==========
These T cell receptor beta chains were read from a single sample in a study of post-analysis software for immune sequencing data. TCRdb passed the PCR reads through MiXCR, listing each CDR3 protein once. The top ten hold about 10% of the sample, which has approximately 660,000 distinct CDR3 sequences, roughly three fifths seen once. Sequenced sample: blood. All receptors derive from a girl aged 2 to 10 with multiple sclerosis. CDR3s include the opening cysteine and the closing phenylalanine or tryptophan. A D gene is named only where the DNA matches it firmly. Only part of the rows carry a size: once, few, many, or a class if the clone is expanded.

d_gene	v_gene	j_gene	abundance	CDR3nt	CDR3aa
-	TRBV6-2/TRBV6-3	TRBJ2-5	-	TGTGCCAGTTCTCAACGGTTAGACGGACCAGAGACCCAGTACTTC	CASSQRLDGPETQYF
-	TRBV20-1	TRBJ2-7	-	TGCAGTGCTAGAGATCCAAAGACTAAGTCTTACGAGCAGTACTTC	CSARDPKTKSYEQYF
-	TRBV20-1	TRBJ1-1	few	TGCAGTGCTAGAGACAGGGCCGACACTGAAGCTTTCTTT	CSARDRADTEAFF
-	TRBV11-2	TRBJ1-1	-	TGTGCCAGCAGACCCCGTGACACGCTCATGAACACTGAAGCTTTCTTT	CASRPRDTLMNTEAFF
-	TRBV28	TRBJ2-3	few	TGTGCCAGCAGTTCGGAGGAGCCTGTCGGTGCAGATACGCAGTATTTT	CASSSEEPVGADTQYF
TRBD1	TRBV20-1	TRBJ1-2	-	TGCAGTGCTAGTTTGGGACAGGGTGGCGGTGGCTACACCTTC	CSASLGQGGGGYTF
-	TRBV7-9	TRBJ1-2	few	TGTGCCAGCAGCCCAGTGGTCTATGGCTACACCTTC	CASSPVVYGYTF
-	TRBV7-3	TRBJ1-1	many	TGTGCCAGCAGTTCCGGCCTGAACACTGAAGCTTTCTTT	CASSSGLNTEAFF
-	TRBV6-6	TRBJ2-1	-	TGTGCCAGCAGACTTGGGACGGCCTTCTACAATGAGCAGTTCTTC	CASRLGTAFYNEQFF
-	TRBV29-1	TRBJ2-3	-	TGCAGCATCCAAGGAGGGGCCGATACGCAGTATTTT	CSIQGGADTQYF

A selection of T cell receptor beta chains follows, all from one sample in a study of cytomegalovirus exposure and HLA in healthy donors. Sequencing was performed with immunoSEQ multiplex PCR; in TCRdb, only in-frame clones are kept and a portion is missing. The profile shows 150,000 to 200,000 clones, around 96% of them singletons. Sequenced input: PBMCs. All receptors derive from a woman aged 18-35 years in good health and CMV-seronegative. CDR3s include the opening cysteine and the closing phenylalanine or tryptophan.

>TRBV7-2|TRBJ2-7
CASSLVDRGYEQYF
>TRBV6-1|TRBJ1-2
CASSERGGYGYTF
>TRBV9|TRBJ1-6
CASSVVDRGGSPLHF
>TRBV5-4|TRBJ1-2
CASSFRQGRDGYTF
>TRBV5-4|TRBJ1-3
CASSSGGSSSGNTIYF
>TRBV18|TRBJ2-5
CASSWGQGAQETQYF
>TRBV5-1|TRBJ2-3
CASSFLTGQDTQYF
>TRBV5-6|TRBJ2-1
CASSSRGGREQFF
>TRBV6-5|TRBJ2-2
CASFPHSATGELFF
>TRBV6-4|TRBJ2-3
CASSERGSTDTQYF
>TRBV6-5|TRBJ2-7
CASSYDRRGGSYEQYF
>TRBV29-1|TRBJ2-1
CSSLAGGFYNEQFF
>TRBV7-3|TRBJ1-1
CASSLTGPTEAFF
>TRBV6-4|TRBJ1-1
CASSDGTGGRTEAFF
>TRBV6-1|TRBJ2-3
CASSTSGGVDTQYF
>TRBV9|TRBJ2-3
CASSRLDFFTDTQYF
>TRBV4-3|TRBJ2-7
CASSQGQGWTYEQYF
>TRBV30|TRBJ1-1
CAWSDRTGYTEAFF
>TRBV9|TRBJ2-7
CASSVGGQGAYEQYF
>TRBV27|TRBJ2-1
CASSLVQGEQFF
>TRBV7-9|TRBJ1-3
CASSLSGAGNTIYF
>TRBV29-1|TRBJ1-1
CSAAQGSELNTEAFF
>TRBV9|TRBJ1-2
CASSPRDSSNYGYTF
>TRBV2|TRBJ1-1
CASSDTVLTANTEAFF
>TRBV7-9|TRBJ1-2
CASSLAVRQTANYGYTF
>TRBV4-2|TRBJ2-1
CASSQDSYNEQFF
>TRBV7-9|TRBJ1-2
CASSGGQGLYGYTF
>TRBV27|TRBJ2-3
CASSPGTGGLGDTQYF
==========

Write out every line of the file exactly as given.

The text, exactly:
These T cell receptor beta chains were read from a single sample in a study of post-analysis software for immune sequencing data. TCRdb passed the PCR reads through MiXCR, listing each CDR3 protein once. The top ten hold about 10% of the sample, which has approximately 660,000 distinct CDR3 sequences, roughly three fifths seen once. Sequenced sample: blood. All receptors derive from a girl aged 2 to 10 with multiple sclerosis. CDR3s include the opening cysteine and the closing phenylalanine or tryptophan. A D gene is named only where the DNA matches it firmly. Only part of the rows carry a size: once, few, many, or a class if the clone is expanded.

d_gene	v_gene	j_gene	abundance	CDR3nt	CDR3aa
-	TRBV6-2/TRBV6-3	TRBJ2-5	-	TGTGCCAGTTCTCAACGGTTAGACGGACCAGAGACCCAGTACTTC	CASSQRLDGPETQYF
-	TRBV20-1	TRBJ2-7	-	TGCAGTGCTAGAGATCCAAAGACTAAGTCTTACGAGCAGTACTTC	CSARDPKTKSYEQYF
-	TRBV20-1	TRBJ1-1	few	TGCAGTGCTAGAGACAGGGCCGACACTGAAGCTTTCTTT	CSARDRADTEAFF
-	TRBV11-2	TRBJ1-1	-	TGTGCCAGCAGACCCCGTGACACGCTCATGAACACTGAAGCTTTCTTT	CASRPRDTLMNTEAFF
-	TRBV28	TRBJ2-3	few	TGTGCCAGCAGTTCGGAGGAGCCTGTCGGTGCAGATACGCAGTATTTT	CASSSEEPVGADTQYF
TRBD1	TRBV20-1	TRBJ1-2	-	TGCAGTGCTAGTTTGGGACAGGGTGGCGGTGGCTACACCTTC	CSASLGQGGGGYTF
-	TRBV7-9	TRBJ1-2	few	TGTGCCAGCAGCCCAGTGGTCTATGGCTACACCTTC	CASSPVVYGYTF
-	TRBV7-3	TRBJ1-1	many	TGTGCCAGCAGTTCCGGCCTGAACACTGAAGCTTTCTTT	CASSSGLNTEAFF
-	TRBV6-6	TRBJ2-1	-	TGTGCCAGCAGACTTGGGACGGCCTTCTACAATGAGCAGTTCTTC	CASRLGTAFYNEQFF
-	TRBV29-1	TRBJ2-3	-	TGCAGCATCCAAGGAGGGGCCGATACGCAGTATTTT	CSIQGGADTQYF

A selection of T cell receptor beta chains follows, all from one sample in a study of cytomegalovirus exposure and HLA in healthy donors. Sequencing was performed with immunoSEQ multiplex PCR; in TCRdb, only in-frame clones are kept and a portion is missing. The profile shows 150,000 to 200,000 clones, around 96% of them singletons. Sequenced input: PBMCs. All receptors derive from a woman aged 18-35 years in good health and CMV-seronegative. CDR3s include the opening cysteine and the closing phenylalanine or tryptophan.

>TRBV7-2|TRBJ2-7
CASSLVDRGYEQYF
>TRBV6-1|TRBJ1-2
CASSERGGYGYTF
>TRBV9|TRBJ1-6
CASSVVDRGGSPLHF
>TRBV5-4|TRBJ1-2
CASSFRQGRDGYTF
>TRBV5-4|TRBJ1-3
CASSSGGSSSGNTIYF
>TRBV18|TRBJ2-5
CASSWGQGAQETQYF
>TRBV5-1|TRBJ2-3
CASSFLTGQDTQYF
>TRBV5-6|TRBJ2-1
CASSSRGGREQFF
>TRBV6-5|TRBJ2-2
CASFPHSATGELFF
>TRBV6-4|TRBJ2-3
CASSERGSTDTQYF
>TRBV6-5|TRBJ2-7
CASSYDRRGGSYEQYF
>TRBV29-1|TRBJ2-1
CSSLAGGFYNEQFF
>TRBV7-3|TRBJ1-1
CASSLTGPTEAFF
>TRBV6-4|TRBJ1-1
CASSDGTGGRTEAFF
>TRBV6-1|TRBJ2-3
CASSTSGGVDTQYF
>TRBV9|TRBJ2-3
CASSRLDFFTDTQYF
>TRBV4-3|TRBJ2-7
CASSQGQGWTYEQYF
>TRBV30|TRBJ1-1
CAWSDRTGYTEAFF
>TRBV9|TRBJ2-7
CASSVGGQGAYEQYF
>TRBV27|TRBJ2-1
CASSLVQGEQFF
>TRBV7-9|TRBJ1-3
CASSLSGAGNTIYF
>TRBV29-1|TRBJ1-1
CSAAQGSELNTEAFF
>TRBV9|TRBJ1-2
CASSPRDSSNYGYTF
>TRBV2|TRBJ1-1
CASSDTVLTANTEAFF
>TRBV7-9|TRBJ1-2
CASSLAVRQTANYGYTF
>TRBV4-2|TRBJ2-1
CASSQDSYNEQFF
>TRBV7-9|TRBJ1-2
CASSGGQGLYGYTF
>TRBV27|TRBJ2-3
CASSPGTGGLGDTQYF